I am thinking of three sets of numbers less than 101. They are the red set, the green set and the blue set. Can you find all the numbers in the sets from these clues?

Nearly all of us have made table patterns on hundred squares, that is 10 by 10 grids. This problem looks at the patterns on differently sized square grids.

I am thinking of three sets of numbers less than 101. Can you find all the numbers in each set from these clues?

How many different sets of numbers with at least four members can you find in the numbers in this box?

"Ip dip sky blue! Who's 'it'? It's you!" Where would you position yourself so that you are 'it' if there are two players? Three players ...?

Can you work out how to balance this equaliser? You can put more than one weight on a hook.

Investigate the smallest number of moves it takes to turn these mats upside-down if you can only turn exactly three at a time.

How many trains can you make which are the same length as Matt's, using rods that are identical?

When Charlie asked his grandmother how old she is, he didn't get a straightforward reply! Can you work out how old she is?

48 is called an abundant number because it is less than the sum of its factors (without itself). Can you find some more abundant numbers?

Ben and his mum are planting garlic. Use the interactivity to help you find out how many cloves of garlic they might have had.

In this maze of hexagons, you start in the centre at 0. The next hexagon must be a multiple of 2 and the next a multiple of 5. What are the possible paths you could take?

Benâ€™s class were cutting up number tracks. First they cut them into twos and added up the numbers on each piece. What patterns could they see?

Starting with the number 180, take away 9 again and again, joining up the dots as you go. Watch out - don't join all the dots!

The discs for this game are kept in a flat square box with a square hole for each disc. Use the information to find out how many discs of each colour there are in the box.

Can you find the chosen number from the grid using the clues?

What do the numbers shaded in blue on this hundred square have in common? What do you notice about the pink numbers? How about the shaded numbers in the other squares?

Can you complete this jigsaw of the multiplication square?

I throw three dice and get 5, 3 and 2. Add the scores on the three dice. What do you get? Now multiply the scores. What do you notice?

What is the lowest number which always leaves a remainder of 1 when divided by each of the numbers from 2 to 10?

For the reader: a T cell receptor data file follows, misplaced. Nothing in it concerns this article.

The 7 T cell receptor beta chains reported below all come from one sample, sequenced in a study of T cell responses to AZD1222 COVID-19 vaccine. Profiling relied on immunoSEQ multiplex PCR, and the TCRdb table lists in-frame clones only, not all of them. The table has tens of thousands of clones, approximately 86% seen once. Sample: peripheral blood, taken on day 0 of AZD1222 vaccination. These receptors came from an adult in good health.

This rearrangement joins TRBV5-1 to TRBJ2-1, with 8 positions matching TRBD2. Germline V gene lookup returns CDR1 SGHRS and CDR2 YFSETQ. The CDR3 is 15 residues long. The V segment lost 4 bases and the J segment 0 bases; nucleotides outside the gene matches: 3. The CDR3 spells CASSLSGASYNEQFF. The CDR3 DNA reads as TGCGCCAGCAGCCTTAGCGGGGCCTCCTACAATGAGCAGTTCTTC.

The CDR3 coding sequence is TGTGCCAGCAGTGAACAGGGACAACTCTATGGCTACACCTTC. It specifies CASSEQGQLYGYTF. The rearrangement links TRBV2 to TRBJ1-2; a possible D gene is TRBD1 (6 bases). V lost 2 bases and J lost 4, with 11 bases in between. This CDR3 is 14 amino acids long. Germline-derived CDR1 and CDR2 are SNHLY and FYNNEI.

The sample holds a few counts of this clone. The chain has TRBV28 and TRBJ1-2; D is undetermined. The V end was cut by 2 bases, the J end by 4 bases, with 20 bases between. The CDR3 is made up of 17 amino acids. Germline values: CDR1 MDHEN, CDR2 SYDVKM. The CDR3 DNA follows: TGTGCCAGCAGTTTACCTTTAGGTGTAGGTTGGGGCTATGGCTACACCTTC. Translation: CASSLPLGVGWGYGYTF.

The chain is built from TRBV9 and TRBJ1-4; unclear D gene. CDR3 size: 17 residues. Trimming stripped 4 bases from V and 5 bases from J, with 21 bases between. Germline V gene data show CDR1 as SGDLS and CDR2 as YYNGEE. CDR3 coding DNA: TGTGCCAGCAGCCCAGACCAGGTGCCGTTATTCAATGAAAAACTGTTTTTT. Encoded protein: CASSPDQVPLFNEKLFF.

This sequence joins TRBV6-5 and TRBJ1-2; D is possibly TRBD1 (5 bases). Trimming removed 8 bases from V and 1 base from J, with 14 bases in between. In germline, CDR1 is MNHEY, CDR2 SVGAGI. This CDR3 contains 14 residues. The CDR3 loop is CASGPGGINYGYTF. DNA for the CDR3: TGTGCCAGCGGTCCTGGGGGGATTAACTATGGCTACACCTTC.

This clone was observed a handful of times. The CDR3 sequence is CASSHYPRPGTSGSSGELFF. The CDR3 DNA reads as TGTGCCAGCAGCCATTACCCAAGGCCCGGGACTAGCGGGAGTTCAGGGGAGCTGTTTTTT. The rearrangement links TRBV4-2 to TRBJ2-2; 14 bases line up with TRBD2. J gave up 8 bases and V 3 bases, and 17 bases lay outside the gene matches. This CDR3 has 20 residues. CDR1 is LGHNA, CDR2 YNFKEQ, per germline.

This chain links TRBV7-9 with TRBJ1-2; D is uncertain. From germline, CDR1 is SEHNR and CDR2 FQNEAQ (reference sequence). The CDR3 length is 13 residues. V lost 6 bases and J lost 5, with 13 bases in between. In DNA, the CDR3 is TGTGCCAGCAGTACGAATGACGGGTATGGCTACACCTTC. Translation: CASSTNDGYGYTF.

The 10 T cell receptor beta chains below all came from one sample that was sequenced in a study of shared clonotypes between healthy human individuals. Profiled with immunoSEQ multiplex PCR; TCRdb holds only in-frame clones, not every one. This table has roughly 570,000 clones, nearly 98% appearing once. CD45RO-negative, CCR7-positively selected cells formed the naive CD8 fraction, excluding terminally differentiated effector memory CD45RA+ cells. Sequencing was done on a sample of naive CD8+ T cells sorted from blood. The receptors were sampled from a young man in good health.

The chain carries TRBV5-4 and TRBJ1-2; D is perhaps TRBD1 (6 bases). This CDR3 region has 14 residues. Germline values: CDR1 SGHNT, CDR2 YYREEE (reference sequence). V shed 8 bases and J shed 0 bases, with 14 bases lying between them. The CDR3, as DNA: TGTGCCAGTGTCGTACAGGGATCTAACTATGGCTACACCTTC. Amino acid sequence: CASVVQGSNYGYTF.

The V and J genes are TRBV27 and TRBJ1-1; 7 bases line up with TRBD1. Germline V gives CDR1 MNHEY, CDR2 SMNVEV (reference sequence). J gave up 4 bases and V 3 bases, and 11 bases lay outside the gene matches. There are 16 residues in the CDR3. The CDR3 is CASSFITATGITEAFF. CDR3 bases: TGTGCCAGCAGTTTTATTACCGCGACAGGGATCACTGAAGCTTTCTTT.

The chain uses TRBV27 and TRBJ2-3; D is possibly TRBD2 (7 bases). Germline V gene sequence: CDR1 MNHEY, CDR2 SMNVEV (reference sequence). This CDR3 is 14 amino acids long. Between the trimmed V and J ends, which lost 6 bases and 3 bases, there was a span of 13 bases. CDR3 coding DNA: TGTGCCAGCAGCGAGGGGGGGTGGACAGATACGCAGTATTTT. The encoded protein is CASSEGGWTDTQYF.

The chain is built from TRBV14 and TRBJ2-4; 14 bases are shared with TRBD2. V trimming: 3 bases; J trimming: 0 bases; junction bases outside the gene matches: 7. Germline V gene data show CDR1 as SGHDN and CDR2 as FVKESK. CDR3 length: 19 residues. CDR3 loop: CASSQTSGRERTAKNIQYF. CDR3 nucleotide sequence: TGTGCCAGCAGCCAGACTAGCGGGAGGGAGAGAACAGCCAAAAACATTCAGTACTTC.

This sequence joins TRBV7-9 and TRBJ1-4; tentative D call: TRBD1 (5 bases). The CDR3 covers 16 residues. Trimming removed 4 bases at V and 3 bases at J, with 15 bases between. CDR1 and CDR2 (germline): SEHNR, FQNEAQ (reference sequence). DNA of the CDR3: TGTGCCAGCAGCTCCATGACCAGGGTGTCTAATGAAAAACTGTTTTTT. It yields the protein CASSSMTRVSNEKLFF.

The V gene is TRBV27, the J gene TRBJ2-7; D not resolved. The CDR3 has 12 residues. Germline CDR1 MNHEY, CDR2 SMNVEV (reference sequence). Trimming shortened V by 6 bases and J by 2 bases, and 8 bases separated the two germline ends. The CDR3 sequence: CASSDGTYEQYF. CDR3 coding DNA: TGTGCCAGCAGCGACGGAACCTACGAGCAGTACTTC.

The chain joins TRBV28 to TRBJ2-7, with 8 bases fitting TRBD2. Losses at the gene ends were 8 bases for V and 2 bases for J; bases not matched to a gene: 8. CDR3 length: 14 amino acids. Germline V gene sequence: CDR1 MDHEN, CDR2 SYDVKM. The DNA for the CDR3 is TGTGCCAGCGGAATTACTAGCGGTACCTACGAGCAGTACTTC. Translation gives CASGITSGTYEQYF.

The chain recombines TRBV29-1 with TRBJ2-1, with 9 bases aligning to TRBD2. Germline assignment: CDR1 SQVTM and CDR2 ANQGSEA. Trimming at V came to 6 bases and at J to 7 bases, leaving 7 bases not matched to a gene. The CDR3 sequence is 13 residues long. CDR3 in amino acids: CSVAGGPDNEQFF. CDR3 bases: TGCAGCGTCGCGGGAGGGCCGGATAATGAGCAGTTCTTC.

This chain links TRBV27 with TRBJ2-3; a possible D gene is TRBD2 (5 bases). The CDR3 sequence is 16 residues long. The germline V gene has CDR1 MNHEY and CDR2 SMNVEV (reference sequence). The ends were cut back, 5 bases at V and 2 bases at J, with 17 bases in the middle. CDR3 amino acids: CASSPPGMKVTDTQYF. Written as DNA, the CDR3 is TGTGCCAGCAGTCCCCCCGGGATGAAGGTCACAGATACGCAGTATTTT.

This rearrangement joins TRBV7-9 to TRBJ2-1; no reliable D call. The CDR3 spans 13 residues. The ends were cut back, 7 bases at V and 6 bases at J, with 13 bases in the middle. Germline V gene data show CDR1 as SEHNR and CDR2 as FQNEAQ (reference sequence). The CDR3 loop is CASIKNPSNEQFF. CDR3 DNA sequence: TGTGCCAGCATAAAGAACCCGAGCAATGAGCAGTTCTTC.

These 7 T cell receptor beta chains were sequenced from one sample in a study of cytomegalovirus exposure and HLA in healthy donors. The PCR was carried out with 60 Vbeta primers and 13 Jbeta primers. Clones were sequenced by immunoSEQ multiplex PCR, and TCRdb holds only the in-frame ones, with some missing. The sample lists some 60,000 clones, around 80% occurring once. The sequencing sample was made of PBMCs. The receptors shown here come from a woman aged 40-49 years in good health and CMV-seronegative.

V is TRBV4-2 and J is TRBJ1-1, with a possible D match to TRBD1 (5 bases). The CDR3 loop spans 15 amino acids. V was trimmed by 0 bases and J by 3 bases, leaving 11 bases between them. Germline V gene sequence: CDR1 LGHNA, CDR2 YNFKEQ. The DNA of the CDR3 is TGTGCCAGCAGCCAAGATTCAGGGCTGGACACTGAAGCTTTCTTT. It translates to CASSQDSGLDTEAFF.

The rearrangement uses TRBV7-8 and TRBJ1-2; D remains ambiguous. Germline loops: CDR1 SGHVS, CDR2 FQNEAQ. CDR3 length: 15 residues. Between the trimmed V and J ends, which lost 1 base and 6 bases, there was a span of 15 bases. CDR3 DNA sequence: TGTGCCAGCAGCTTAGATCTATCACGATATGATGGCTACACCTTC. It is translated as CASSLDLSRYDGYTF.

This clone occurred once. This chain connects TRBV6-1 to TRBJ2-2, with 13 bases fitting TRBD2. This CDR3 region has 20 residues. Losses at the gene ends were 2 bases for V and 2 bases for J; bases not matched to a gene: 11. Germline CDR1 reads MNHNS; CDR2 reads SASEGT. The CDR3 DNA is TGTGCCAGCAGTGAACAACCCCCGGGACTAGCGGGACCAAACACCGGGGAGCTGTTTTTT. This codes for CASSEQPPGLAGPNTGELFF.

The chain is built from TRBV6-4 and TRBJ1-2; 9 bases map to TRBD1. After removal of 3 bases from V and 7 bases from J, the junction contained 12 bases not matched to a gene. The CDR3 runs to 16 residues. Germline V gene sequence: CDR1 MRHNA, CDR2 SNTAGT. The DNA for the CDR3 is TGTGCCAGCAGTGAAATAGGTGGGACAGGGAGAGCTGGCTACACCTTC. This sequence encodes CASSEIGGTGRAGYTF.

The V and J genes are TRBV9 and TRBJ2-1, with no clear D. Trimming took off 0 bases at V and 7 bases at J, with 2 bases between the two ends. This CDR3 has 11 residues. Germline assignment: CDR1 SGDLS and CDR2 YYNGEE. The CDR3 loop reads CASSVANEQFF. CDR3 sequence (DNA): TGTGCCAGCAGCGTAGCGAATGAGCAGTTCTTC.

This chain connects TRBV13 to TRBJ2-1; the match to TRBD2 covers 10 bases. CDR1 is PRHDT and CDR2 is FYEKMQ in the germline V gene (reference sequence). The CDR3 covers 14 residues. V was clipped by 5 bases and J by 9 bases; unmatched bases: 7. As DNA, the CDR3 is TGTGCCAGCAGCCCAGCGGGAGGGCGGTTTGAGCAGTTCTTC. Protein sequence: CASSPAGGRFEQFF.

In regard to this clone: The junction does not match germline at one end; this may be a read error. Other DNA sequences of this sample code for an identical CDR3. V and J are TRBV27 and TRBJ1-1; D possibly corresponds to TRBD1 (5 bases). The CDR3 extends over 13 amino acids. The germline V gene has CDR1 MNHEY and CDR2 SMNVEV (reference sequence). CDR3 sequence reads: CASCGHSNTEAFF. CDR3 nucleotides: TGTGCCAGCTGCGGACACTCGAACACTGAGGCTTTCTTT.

Frances and Rishi were given a bag of lollies. They shared them out evenly and had one left over. How many lollies could there have been in the bag?

In a square in which the houses are evenly spaced, numbers 3 and 10 are opposite each other. What is the smallest and what is the largest possible number of houses in the square?

Can you work out some different ways to balance this equation?

Can you complete this calculation by filling in the missing numbers? In how many different ways can you do it?

Have a go at balancing this equation. Can you find different ways of doing it?

Are these statements always true, sometimes true or never true?

Got It game for an adult and child. How can you play so that you know you will always win?

Look at three 'next door neighbours' amongst the counting numbers. Add them together. What do you notice?

Use cubes to continue making the numbers from 7 to 20. Are they sticks, rectangles or squares?

If you have only four weights, where could you place them in order to balance this equaliser?

Number problems at primary level to work on with others.

An investigation that gives you the opportunity to make and justify predictions.

Which pairs of cogs let the coloured tooth touch every tooth on the other cog? Which pairs do not let this happen? Why?

Can you order the digits from 1-3 to make a number which is divisible by 3 so when the last digit is removed it becomes a 2-figure number divisible by 2, and so on?

Mr Gilderdale is playing a game with his class. What rule might he have chosen? How would you test your idea?

Number problems at primary level that may require determination.

Nine squares with side lengths 1, 4, 7, 8, 9, 10, 14, 15, and 18 cm can be fitted together to form a rectangle. What are the dimensions of the rectangle?

On the planet Vuv there are two sorts of creatures. The Zios have 3 legs and the Zepts have 7 legs. The great planetary explorer Nico counted 52 legs. How many Zios and how many Zepts were there?

How many different shaped boxes can you design for 36 sweets in one layer? Can you arrange the sweets so that no sweets of the same colour are next to each other in any direction?

What happens if you join every second point on this circle? How about every third point? Try with different steps and see if you can predict what will happen.

Can you work out the arrangement of the digits in the square so that the given products are correct? The numbers 1 - 9 may be used once and once only.

On a farm there were some hens and sheep. Altogether there were 8 heads and 22 feet. How many hens were there?

56 406 is the product of two consecutive numbers. What are these two numbers?

There are ten children in Becky's group. Can you find a set of numbers for each of them? Are there any other sets?

Investigate the different shaped bracelets you could make from 18 different spherical beads. How do they compare if you use 24 beads?

Complete the magic square using the numbers 1 to 25 once each. Each row, column and diagonal adds up to 65.

There is a clock-face where the numbers have become all mixed up. Can you find out where all the numbers have got to from these ten statements?